They are mostly white with a slight rose-yellow tinge, though their ruff, flight, and tail feathers range from gray to an opalescent black. They have broad wings and a short, broad, and square tail. Their eyes are straw-colored. King vultures also have a highly noticeable yellow fleshy crest on their orange and black bill. The skin on the neck and head can be many colors, including yellow, orange, blue, purple, and red.
King vultures are monogamous and mainly breed during the dry season. They usually lay only one egg in a hollow of a tree. Both parents incubate the egg for 32 to 38 days before it hatches. Young chicks are fed directly from the parent’s beak, but as they get older, the parents regurgitate the food onto the ground for the young to eat.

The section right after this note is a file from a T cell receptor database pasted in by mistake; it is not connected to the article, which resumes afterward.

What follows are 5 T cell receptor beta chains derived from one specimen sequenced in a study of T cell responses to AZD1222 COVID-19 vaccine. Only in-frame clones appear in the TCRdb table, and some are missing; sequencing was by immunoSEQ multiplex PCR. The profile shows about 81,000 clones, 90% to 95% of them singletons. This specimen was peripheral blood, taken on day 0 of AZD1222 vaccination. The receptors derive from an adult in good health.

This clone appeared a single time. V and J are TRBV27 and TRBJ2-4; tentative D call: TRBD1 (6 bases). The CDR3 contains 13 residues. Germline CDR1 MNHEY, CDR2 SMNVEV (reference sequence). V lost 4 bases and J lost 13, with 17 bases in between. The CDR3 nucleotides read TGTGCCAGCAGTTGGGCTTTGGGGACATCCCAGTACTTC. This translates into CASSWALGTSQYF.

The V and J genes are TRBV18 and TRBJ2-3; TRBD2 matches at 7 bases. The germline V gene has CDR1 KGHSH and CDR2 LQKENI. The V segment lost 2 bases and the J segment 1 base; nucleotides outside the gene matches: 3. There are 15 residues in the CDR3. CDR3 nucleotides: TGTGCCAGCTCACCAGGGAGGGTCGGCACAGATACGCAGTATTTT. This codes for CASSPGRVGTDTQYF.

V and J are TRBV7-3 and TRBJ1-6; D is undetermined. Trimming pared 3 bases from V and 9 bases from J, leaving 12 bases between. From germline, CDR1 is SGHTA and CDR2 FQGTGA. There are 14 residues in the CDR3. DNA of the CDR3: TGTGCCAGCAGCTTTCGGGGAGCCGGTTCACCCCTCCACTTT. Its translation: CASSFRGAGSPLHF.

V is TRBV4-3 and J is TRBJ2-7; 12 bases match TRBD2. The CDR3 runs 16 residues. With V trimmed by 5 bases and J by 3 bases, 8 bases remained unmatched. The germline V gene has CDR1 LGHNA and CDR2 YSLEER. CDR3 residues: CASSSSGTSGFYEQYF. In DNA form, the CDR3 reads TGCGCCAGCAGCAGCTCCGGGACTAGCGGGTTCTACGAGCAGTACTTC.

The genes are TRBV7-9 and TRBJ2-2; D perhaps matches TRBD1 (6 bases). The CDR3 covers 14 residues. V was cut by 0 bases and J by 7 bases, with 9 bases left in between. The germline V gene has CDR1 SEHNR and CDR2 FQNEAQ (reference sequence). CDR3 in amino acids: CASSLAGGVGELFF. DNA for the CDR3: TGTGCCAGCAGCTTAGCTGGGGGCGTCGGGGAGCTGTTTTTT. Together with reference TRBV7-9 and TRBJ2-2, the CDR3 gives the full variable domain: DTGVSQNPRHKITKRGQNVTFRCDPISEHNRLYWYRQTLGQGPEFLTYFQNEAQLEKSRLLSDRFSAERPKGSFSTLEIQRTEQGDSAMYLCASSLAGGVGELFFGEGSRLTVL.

The King Vulture feeds solely on carrion. Generally, they only eat the skin and harder parts of the tissue of their meal.
They are found from southern Mexico to northern Argentina.
King vultures live in undisturbed forest in the lowland tropics. Also in savannas and grasslands, but only when there are forests nearby.
Illegal trafficking, deforestation, even intoxication due to contamination and eating poisoned animals.
IUCN Red List: Least concern.